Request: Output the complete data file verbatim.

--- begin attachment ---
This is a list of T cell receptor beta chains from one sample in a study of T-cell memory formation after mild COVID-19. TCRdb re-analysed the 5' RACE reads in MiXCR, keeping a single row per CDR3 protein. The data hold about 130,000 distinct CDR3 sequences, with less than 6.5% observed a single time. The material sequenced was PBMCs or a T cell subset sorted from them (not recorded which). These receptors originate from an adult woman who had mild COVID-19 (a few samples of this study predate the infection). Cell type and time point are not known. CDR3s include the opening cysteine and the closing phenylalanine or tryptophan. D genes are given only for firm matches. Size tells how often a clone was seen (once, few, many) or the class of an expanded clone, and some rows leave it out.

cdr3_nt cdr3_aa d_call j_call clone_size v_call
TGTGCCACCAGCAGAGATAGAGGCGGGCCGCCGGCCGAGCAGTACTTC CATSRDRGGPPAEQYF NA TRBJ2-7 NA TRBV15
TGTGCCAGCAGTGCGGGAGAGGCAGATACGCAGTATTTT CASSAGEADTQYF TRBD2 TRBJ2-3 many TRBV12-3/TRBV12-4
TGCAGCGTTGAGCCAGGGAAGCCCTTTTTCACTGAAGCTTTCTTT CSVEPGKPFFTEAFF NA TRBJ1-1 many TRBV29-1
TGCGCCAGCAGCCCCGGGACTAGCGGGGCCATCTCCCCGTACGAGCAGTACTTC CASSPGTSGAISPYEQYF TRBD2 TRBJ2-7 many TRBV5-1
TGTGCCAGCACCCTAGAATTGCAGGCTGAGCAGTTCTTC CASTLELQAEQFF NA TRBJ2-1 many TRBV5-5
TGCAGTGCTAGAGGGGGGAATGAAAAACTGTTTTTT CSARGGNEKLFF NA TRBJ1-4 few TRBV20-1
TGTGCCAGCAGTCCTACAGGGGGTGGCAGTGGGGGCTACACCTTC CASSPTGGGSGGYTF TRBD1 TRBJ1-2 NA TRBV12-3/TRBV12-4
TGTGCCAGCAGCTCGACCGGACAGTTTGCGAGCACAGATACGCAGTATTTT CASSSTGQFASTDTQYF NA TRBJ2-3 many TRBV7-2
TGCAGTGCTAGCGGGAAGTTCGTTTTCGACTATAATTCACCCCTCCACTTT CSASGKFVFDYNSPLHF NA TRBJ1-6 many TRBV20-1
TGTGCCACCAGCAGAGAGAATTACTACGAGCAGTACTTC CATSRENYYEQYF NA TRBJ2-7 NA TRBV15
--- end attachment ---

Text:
This is a list of T cell receptor beta chains from one sample in a study of T-cell memory formation after mild COVID-19. TCRdb re-analysed the 5' RACE reads in MiXCR, keeping a single row per CDR3 protein. The data hold about 130,000 distinct CDR3 sequences, with less than 6.5% observed a single time. The material sequenced was PBMCs or a T cell subset sorted from them (not recorded which). These receptors originate from an adult woman who had mild COVID-19 (a few samples of this study predate the infection). Cell type and time point are not known. CDR3s include the opening cysteine and the closing phenylalanine or tryptophan. D genes are given only for firm matches. Size tells how often a clone was seen (once, few, many) or the class of an expanded clone, and some rows leave it out.

cdr3_nt cdr3_aa d_call j_call clone_size v_call
TGTGCCACCAGCAGAGATAGAGGCGGGCCGCCGGCCGAGCAGTACTTC CATSRDRGGPPAEQYF NA TRBJ2-7 NA TRBV15
TGTGCCAGCAGTGCGGGAGAGGCAGATACGCAGTATTTT CASSAGEADTQYF TRBD2 TRBJ2-3 many TRBV12-3/TRBV12-4
TGCAGCGTTGAGCCAGGGAAGCCCTTTTTCACTGAAGCTTTCTTT CSVEPGKPFFTEAFF NA TRBJ1-1 many TRBV29-1
TGCGCCAGCAGCCCCGGGACTAGCGGGGCCATCTCCCCGTACGAGCAGTACTTC CASSPGTSGAISPYEQYF TRBD2 TRBJ2-7 many TRBV5-1
TGTGCCAGCACCCTAGAATTGCAGGCTGAGCAGTTCTTC CASTLELQAEQFF NA TRBJ2-1 many TRBV5-5
TGCAGTGCTAGAGGGGGGAATGAAAAACTGTTTTTT CSARGGNEKLFF NA TRBJ1-4 few TRBV20-1
TGTGCCAGCAGTCCTACAGGGGGTGGCAGTGGGGGCTACACCTTC CASSPTGGGSGGYTF TRBD1 TRBJ1-2 NA TRBV12-3/TRBV12-4
TGTGCCAGCAGCTCGACCGGACAGTTTGCGAGCACAGATACGCAGTATTTT CASSSTGQFASTDTQYF NA TRBJ2-3 many TRBV7-2
TGCAGTGCTAGCGGGAAGTTCGTTTTCGACTATAATTCACCCCTCCACTTT CSASGKFVFDYNSPLHF NA TRBJ1-6 many TRBV20-1
TGTGCCACCAGCAGAGAGAATTACTACGAGCAGTACTTC CATSRENYYEQYF NA TRBJ2-7 NA TRBV15